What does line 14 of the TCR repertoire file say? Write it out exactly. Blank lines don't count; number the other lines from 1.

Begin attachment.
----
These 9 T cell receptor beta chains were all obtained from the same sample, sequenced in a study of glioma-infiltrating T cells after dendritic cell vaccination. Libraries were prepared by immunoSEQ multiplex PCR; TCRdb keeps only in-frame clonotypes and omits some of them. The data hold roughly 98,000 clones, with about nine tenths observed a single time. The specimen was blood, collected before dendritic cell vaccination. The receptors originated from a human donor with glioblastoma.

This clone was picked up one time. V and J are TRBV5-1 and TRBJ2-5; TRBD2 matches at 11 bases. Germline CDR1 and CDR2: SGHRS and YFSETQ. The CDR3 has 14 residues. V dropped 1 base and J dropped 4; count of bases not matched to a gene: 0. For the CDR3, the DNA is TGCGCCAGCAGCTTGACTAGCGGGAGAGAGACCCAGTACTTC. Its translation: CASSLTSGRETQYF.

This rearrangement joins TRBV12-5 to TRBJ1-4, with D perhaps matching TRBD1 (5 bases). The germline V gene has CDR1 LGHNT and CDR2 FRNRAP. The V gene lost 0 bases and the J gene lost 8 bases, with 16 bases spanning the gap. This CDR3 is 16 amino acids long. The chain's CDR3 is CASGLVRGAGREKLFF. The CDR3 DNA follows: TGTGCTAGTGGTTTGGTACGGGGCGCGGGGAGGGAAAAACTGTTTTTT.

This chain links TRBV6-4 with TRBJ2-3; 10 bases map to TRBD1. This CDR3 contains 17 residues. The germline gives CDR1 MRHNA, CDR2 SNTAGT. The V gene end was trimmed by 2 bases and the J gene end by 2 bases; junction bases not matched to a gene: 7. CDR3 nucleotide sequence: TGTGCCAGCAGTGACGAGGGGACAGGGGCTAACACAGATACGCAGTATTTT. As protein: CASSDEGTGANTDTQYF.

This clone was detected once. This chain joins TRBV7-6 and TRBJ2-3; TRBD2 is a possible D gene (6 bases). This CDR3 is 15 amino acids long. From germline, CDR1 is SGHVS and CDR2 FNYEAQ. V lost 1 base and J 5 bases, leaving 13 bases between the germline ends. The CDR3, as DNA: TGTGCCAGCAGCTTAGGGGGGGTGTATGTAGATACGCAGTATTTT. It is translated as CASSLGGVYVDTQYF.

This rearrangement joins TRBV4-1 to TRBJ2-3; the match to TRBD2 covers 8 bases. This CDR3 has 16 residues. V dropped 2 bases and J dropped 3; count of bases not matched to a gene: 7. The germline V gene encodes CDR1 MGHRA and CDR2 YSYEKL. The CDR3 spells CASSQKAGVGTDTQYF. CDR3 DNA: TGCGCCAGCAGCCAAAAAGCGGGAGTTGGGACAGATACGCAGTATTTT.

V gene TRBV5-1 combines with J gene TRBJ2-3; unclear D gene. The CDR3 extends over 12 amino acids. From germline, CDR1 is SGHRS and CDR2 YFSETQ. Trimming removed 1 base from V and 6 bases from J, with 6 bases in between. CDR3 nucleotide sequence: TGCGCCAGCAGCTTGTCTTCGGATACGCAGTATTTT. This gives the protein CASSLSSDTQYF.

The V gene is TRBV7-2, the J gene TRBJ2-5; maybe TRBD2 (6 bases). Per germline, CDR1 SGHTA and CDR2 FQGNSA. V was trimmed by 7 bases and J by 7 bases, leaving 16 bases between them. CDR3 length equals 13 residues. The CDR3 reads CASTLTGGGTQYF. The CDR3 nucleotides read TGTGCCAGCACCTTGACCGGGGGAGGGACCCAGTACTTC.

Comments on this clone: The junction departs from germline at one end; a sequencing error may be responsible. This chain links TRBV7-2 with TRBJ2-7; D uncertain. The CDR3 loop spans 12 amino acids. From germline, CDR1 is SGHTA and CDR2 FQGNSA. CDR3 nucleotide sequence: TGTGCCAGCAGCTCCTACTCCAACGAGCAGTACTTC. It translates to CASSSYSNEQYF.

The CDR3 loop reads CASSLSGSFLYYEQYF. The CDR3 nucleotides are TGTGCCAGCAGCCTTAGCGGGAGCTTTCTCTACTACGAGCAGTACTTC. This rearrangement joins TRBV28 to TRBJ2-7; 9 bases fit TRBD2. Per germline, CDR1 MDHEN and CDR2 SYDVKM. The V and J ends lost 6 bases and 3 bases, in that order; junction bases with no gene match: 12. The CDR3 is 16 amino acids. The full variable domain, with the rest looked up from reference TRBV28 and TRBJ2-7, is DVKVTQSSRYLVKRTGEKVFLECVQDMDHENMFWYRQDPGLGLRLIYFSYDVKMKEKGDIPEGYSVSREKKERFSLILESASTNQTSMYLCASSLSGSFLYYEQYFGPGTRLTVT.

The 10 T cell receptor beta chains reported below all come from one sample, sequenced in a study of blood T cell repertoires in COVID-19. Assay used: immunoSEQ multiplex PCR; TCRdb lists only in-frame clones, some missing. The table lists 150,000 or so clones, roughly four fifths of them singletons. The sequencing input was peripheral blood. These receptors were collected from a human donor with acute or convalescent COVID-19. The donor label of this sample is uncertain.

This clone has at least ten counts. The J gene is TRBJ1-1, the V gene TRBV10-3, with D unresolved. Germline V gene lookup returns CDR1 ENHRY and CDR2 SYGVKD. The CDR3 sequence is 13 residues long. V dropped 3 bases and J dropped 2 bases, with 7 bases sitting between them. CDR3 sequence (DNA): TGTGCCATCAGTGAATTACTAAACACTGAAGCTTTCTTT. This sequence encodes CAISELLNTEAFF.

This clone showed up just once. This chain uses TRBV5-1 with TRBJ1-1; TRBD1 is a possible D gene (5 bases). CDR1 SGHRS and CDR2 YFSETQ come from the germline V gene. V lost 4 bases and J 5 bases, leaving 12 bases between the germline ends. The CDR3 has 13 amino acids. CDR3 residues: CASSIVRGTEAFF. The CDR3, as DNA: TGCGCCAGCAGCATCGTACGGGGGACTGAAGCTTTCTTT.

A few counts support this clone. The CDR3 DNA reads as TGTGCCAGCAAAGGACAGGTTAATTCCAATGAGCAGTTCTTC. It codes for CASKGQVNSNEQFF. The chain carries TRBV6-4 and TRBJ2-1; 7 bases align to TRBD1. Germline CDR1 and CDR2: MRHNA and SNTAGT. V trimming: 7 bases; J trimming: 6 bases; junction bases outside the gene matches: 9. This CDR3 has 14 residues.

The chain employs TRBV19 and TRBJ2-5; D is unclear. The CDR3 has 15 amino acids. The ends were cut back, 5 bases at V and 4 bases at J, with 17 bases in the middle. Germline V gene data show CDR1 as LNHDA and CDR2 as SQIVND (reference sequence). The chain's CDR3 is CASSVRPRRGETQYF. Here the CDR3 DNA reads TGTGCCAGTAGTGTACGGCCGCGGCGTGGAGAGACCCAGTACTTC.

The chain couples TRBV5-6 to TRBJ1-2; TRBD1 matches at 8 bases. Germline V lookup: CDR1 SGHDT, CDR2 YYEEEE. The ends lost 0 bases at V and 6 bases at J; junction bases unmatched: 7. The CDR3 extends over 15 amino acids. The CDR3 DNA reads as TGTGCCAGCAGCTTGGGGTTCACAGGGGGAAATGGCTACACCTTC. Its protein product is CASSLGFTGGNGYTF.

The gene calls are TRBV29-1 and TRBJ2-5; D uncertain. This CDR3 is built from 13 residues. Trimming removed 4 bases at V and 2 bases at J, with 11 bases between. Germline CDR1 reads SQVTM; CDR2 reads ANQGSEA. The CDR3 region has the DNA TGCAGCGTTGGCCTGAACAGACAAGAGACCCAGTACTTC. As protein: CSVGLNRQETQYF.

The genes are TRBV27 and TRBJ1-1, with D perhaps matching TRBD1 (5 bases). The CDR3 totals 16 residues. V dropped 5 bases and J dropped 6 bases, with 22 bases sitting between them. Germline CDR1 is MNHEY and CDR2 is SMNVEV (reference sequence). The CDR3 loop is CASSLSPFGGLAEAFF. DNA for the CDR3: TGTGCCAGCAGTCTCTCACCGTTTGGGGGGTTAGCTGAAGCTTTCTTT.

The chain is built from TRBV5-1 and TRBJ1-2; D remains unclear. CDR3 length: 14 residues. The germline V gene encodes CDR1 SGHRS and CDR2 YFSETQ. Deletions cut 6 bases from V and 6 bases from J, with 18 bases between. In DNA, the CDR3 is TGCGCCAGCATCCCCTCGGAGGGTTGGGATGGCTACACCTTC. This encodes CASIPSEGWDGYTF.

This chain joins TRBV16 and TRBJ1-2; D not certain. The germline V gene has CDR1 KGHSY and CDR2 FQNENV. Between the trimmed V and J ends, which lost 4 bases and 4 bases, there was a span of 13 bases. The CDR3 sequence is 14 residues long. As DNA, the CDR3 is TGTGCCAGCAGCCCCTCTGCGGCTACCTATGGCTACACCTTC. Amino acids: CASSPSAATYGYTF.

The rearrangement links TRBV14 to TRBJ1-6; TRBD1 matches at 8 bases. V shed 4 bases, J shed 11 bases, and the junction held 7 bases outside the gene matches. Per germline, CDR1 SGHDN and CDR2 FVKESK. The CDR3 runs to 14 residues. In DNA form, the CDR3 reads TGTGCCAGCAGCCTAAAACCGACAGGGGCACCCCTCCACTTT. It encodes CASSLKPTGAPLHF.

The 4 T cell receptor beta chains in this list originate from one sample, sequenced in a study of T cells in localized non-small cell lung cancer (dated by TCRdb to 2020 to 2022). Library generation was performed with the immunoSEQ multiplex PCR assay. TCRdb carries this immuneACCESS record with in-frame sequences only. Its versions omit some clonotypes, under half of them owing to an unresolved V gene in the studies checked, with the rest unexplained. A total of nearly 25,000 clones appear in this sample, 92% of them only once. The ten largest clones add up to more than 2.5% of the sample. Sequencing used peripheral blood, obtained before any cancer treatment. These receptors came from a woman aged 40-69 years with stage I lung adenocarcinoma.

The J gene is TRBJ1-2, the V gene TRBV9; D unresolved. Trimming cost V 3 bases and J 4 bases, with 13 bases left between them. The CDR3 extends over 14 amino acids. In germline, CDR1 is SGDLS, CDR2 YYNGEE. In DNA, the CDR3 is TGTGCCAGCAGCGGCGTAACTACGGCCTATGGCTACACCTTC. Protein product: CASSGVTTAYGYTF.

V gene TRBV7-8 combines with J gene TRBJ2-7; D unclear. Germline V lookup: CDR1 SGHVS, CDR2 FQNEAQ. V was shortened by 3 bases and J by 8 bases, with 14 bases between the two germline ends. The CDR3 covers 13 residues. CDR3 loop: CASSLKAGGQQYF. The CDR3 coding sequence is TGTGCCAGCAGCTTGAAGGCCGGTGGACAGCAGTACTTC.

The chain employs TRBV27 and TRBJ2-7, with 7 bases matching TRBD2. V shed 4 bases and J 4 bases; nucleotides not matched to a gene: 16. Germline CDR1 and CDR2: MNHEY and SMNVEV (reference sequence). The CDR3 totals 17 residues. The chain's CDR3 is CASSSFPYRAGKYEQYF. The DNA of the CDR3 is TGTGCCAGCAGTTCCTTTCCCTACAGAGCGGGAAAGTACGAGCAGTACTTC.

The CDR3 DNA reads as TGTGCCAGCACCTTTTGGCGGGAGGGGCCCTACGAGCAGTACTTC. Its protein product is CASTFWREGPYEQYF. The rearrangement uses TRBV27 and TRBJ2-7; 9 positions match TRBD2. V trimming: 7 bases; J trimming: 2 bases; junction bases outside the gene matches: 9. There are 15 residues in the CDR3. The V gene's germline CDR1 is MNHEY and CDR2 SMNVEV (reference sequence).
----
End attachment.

A few counts support this clone. The CDR3 DNA reads as TGTGCCAGCAAAGGACAGGTTAATTCCAATGAGCAGTTCTTC. It codes for CASKGQVNSNEQFF. The chain carries TRBV6-4 and TRBJ2-1; 7 bases align to TRBD1. Germline CDR1 and CDR2: MRHNA and SNTAGT. V trimming: 7 bases; J trimming: 6 bases; junction bases outside the gene matches: 9. This CDR3 has 14 residues.